Thursday, November 26, 2009

Belief and Imagination

There is an important difference between the literary and the academic style. The literary writer is first and foremost trying to get the reader to imagine something; the academic writer, by contrast, is trying to get the reader to believe something. In this sense, literary writing has an aesthetic aim, while the aim of academic writing is epistemic. But that is not to say that literature does not engage with our beliefs, nor that academic writing does not engage our imagination. The difference is merely in their primary aim.

Any sentence, in order to be understood, must affect the reader's imagination. But it cannot produce this effect if the reader does not believe something in the first place. We can understand the sentence, "He opened the window," only because we hold certain beliefs about windows and the people who deal with them. (We would be surprised to discover that "he" is a cockroach.) But we can interpret the sentence without believing that anyone actually opened a window. The aim of the sentence is to get us to imagine something, not believe it.

The sentence, "Organizations are social constructions," by contrast, is somewhat difficult to, properly speaking, imagine. It asks us to consider the truth of a proposition, not to form a picture in our minds.

Both sentences express simple ideas. Even when we make them more complex, however, they retain their aesthetic and epistemic focus respectively.

"He opened the window and listened to the hushed voices of the conspirators, who sat on the bench in the garden, entirely unaware of his eavesdropping."

"Organizations are social constructions but this does not mean that they are merely linguistic fictions. After all, reality itself is a social construction."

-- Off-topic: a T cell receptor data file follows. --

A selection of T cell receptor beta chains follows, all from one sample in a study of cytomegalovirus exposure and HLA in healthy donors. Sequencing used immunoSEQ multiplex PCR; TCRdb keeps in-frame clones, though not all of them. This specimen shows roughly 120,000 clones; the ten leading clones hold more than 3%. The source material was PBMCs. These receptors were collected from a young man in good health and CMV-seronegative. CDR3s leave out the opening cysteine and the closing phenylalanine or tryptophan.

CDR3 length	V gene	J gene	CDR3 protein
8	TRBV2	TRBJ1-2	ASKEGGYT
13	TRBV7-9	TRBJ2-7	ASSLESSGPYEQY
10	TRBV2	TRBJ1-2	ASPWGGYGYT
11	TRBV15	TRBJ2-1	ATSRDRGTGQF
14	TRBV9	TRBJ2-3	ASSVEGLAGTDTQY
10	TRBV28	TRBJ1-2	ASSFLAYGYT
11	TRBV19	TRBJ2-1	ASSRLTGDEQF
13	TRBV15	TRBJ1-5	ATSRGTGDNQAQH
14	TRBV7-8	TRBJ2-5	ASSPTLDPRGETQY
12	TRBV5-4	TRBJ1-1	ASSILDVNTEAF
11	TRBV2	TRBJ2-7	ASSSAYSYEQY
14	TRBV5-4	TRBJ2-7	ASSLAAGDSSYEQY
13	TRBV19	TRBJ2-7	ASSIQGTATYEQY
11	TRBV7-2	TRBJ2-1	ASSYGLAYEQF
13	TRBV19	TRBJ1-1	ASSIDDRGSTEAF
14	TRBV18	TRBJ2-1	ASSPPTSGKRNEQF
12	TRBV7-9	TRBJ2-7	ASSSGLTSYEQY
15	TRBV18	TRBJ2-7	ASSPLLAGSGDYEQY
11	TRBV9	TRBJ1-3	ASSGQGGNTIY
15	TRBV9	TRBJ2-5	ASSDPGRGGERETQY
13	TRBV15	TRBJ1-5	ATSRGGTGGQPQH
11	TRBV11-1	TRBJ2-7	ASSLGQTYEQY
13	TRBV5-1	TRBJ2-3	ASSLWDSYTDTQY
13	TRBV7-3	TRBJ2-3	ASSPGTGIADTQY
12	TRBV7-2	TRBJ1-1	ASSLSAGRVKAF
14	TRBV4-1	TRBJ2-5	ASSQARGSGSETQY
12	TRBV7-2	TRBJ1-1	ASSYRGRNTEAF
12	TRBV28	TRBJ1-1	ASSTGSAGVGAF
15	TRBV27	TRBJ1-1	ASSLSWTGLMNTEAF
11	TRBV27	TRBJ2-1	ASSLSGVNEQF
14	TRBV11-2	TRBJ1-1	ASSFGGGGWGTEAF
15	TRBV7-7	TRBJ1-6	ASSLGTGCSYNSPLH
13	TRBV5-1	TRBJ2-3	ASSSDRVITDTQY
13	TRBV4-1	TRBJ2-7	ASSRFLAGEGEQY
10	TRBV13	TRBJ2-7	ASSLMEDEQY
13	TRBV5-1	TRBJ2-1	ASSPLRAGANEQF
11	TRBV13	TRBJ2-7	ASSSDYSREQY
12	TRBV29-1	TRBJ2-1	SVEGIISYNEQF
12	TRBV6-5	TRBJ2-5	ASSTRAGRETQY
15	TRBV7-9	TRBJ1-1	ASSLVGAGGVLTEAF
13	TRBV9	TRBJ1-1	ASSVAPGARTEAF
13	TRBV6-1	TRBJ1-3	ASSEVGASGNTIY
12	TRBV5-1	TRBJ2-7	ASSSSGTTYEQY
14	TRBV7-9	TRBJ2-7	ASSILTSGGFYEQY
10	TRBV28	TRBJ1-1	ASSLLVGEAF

I'm not sure where I'm going with this. We'll see on Tuesday.

Tuesday, November 24, 2009


"In stating as fully as I could how things really were, it was often very difficult and I wrote awkwardly and the awkwardness is what they called my style. All mistakes and awkwardnesses are easy to see, and they called it style." (Ernest Hemingway)

My piano teacher praised my "musicating" at my last lesson. I don't know if that's a word in English and I was actually surprised that it's a word in Danish. It means "to make music", and in this case she was trying to distinguish it from merely playing the notes. I still find it quite difficult to play the right notes (we've been working on the first prelude of Bach's Well-tempered Clavier) and her point was that even though I'm clearly struggling, I'm nonetheless trying to phrase at least a few bars at a time, and I'm varying my dynamics and tempi. I insisted that in playing quietly or slowly I'm only trying to give myself time to put my fingers in the right the places. Then, when I play loud or pick up the tempo a bit, it's because I hit a stretch that I find easier to play. So it's like Hemingway says, it's my awkward struggle with a difficulty that comes out as "musicating".

Perhaps musicating is a bit a like prosifying. We can distinguish "making prose" (really writing) from merely putting down words (in grammatically correct sequences). When I edit other people's writing I do sometimes notice a distinct struggle to write (to state as fully as possible how things really are). It can be seen in a suddenly shorter sentence, or a change of tense. Sometimes, no doubt, the writer is merely dealing "awkwardly" with a difficulty. But I can actually put myself in the mind of my teacher: she was encouraged by what may be the rudiments of a style.